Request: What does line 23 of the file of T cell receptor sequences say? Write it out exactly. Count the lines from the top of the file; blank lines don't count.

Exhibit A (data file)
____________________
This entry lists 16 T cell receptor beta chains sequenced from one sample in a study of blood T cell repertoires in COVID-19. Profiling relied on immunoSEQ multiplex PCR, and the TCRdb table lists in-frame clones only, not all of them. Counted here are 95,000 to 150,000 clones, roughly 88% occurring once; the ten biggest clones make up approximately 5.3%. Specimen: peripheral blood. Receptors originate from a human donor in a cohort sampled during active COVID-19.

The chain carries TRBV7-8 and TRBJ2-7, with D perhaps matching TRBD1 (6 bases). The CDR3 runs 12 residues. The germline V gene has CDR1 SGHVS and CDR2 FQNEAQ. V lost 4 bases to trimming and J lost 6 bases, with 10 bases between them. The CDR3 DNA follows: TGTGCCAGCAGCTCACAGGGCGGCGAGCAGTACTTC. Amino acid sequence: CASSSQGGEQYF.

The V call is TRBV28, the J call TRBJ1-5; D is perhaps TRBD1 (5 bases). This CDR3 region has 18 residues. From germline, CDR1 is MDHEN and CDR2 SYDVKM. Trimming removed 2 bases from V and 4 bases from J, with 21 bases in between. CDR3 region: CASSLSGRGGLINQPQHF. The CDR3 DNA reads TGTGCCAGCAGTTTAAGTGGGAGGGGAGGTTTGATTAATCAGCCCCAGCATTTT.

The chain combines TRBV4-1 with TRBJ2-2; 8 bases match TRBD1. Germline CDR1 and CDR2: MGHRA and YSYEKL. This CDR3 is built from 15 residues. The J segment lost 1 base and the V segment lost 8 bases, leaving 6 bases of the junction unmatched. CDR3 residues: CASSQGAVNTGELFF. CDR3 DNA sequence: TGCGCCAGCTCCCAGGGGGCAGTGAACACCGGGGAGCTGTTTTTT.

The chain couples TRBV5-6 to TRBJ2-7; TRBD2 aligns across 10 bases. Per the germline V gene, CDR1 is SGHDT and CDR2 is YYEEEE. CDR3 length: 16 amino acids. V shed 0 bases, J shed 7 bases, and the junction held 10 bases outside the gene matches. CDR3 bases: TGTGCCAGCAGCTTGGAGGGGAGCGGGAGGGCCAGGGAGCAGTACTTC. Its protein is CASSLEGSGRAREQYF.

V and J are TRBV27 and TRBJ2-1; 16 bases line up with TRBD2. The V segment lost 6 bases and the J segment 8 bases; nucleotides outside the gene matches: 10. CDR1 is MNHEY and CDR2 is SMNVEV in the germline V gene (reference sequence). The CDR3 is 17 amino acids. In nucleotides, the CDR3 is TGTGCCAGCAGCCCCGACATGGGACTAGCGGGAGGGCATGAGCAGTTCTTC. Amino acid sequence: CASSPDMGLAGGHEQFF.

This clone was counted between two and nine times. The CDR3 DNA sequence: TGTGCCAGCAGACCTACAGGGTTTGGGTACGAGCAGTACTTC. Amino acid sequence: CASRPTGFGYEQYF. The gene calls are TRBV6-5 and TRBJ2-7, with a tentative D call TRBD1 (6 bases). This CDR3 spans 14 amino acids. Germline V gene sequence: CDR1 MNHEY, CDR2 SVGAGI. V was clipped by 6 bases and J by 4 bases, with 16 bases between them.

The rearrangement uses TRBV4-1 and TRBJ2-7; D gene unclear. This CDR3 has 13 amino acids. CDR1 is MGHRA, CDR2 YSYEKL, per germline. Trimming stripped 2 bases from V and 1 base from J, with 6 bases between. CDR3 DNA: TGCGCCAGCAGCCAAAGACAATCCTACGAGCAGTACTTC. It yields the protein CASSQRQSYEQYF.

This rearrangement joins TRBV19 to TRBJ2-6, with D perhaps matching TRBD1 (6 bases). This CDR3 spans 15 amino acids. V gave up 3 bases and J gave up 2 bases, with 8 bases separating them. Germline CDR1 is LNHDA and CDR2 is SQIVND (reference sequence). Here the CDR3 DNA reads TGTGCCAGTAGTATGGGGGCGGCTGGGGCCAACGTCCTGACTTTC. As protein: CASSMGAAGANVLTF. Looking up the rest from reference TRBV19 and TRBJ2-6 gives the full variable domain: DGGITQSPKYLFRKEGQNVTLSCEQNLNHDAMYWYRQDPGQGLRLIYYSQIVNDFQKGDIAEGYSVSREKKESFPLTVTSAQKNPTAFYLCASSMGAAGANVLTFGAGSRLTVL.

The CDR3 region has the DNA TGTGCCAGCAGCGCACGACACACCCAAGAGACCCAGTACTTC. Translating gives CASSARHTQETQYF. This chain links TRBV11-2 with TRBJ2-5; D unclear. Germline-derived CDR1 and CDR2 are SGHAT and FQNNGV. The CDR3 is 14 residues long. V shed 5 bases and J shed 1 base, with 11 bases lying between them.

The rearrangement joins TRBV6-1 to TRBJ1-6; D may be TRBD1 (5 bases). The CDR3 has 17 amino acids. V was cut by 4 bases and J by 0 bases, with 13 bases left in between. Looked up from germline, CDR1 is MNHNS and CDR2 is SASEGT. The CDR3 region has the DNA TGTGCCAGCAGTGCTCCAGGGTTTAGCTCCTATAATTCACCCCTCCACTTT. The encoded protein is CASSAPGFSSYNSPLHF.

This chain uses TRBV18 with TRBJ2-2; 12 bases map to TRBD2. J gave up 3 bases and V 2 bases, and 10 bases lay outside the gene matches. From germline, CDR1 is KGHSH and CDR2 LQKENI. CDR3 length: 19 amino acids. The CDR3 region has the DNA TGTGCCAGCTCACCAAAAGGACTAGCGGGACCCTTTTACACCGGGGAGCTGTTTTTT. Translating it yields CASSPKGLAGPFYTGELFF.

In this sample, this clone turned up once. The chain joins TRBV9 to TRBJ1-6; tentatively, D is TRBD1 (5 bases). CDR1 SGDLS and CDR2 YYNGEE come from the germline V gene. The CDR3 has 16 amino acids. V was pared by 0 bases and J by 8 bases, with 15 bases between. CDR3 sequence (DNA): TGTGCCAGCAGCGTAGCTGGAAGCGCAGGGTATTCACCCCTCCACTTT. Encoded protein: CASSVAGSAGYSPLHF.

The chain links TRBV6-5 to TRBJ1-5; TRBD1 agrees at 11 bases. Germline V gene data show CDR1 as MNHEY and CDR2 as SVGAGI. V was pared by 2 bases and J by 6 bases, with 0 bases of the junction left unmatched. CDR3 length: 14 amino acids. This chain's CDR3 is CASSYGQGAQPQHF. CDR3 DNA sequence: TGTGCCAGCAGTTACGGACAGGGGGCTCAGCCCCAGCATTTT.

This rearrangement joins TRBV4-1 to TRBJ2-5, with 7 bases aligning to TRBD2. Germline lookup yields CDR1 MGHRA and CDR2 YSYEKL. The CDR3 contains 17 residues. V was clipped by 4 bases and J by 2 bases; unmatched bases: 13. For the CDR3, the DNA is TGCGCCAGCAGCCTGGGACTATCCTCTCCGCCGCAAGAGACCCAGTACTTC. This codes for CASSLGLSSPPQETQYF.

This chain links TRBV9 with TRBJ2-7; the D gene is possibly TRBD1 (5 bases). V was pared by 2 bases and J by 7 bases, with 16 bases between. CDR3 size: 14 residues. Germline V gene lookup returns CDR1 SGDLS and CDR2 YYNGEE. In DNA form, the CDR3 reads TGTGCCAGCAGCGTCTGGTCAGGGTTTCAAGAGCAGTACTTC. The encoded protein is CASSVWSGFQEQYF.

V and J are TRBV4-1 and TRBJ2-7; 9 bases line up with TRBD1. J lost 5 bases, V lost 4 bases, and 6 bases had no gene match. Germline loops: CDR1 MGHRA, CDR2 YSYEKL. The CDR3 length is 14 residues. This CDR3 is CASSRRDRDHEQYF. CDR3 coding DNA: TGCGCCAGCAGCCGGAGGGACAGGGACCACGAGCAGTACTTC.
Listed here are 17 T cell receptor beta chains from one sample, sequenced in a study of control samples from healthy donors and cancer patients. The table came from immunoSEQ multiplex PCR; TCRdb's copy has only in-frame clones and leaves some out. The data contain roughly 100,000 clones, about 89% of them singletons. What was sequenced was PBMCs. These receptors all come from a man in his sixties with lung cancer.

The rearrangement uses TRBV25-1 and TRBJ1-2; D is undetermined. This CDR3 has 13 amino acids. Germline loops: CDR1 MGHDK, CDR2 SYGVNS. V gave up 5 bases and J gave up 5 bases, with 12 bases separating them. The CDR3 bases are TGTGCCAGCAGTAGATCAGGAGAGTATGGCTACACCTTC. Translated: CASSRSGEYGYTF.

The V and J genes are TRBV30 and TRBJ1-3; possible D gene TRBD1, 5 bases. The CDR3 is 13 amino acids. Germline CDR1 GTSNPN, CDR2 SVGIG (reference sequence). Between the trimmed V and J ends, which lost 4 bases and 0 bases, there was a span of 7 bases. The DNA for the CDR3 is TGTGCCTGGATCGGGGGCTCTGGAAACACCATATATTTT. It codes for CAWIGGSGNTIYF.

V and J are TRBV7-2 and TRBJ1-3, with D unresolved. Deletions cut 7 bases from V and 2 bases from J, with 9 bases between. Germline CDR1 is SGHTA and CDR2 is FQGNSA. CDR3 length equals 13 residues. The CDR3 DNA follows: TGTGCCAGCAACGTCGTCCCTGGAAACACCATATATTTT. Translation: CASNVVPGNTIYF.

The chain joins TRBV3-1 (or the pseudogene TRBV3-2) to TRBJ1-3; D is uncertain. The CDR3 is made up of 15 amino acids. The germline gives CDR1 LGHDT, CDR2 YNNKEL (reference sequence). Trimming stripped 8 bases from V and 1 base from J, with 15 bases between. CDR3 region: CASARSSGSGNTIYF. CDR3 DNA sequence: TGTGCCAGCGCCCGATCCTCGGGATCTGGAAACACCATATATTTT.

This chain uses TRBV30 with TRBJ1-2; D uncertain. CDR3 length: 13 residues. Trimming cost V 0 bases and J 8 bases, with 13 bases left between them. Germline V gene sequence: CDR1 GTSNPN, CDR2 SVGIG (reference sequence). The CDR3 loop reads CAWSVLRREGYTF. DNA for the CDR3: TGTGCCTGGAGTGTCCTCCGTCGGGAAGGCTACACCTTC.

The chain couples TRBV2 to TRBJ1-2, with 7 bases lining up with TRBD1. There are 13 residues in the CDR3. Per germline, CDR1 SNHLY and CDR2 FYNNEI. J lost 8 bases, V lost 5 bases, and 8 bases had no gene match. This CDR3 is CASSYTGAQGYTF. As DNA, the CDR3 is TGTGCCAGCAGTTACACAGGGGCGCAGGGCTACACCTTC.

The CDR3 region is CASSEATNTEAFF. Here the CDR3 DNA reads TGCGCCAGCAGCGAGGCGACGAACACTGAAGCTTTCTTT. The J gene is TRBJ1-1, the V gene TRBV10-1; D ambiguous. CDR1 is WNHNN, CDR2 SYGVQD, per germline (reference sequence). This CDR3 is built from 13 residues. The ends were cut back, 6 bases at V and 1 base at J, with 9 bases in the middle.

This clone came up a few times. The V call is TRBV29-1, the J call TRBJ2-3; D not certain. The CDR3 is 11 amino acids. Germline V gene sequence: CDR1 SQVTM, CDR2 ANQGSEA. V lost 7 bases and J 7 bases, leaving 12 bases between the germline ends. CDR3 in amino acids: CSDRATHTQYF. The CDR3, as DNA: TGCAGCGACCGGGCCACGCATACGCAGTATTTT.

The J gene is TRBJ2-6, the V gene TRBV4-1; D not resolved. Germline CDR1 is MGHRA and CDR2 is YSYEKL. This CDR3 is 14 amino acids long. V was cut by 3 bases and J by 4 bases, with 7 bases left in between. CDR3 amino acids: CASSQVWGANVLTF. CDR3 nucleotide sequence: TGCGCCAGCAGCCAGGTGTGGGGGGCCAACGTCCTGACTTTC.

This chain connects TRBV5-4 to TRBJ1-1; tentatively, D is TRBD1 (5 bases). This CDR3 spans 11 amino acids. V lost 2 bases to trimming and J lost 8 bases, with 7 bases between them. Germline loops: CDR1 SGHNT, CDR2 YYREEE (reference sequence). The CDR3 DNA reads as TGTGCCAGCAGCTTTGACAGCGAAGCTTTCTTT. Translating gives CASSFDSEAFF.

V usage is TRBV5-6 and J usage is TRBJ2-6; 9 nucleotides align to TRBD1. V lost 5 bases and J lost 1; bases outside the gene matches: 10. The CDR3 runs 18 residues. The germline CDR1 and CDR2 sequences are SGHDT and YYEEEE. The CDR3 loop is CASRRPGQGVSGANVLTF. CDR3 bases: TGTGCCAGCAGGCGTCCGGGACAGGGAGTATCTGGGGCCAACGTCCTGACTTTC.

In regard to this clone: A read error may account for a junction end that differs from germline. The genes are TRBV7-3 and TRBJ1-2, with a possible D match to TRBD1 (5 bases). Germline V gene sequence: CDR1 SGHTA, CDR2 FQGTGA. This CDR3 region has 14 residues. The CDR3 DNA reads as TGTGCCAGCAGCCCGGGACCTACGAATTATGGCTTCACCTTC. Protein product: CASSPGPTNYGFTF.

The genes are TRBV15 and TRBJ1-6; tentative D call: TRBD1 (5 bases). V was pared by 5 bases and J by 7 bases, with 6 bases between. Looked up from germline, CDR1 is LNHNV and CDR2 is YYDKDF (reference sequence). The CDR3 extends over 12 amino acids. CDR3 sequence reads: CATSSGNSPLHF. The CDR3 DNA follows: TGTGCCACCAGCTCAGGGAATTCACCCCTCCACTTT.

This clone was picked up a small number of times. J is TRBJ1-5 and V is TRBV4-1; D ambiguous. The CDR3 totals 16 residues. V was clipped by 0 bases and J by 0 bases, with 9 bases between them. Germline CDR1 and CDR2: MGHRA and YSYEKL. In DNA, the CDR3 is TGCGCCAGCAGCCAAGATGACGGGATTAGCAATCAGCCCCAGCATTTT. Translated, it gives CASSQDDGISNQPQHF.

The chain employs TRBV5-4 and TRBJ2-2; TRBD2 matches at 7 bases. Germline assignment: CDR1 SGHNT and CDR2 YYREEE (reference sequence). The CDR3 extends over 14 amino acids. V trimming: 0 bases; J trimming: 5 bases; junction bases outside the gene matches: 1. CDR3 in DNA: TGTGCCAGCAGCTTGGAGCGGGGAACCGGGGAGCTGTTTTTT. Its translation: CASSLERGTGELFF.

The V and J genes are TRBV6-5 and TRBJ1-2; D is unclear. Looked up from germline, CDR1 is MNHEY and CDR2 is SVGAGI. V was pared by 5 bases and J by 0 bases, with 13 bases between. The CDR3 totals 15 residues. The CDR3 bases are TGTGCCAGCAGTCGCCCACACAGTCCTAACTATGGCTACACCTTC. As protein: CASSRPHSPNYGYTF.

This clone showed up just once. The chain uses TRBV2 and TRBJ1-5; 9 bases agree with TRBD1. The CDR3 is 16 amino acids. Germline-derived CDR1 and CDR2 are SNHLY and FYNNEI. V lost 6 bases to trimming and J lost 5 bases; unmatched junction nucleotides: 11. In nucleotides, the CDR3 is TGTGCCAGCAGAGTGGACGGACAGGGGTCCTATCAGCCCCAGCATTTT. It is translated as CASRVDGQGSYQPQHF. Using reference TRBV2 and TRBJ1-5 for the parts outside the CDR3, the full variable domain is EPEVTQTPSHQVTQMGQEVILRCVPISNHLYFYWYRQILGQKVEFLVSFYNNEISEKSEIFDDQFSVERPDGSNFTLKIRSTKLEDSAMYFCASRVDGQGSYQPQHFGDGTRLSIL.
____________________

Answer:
This chain uses TRBV30 with TRBJ1-2; D uncertain. CDR3 length: 13 residues. Trimming cost V 0 bases and J 8 bases, with 13 bases left between them. Germline V gene sequence: CDR1 GTSNPN, CDR2 SVGIG (reference sequence). The CDR3 loop reads CAWSVLRREGYTF. DNA for the CDR3: TGTGCCTGGAGTGTCCTCCGTCGGGAAGGCTACACCTTC.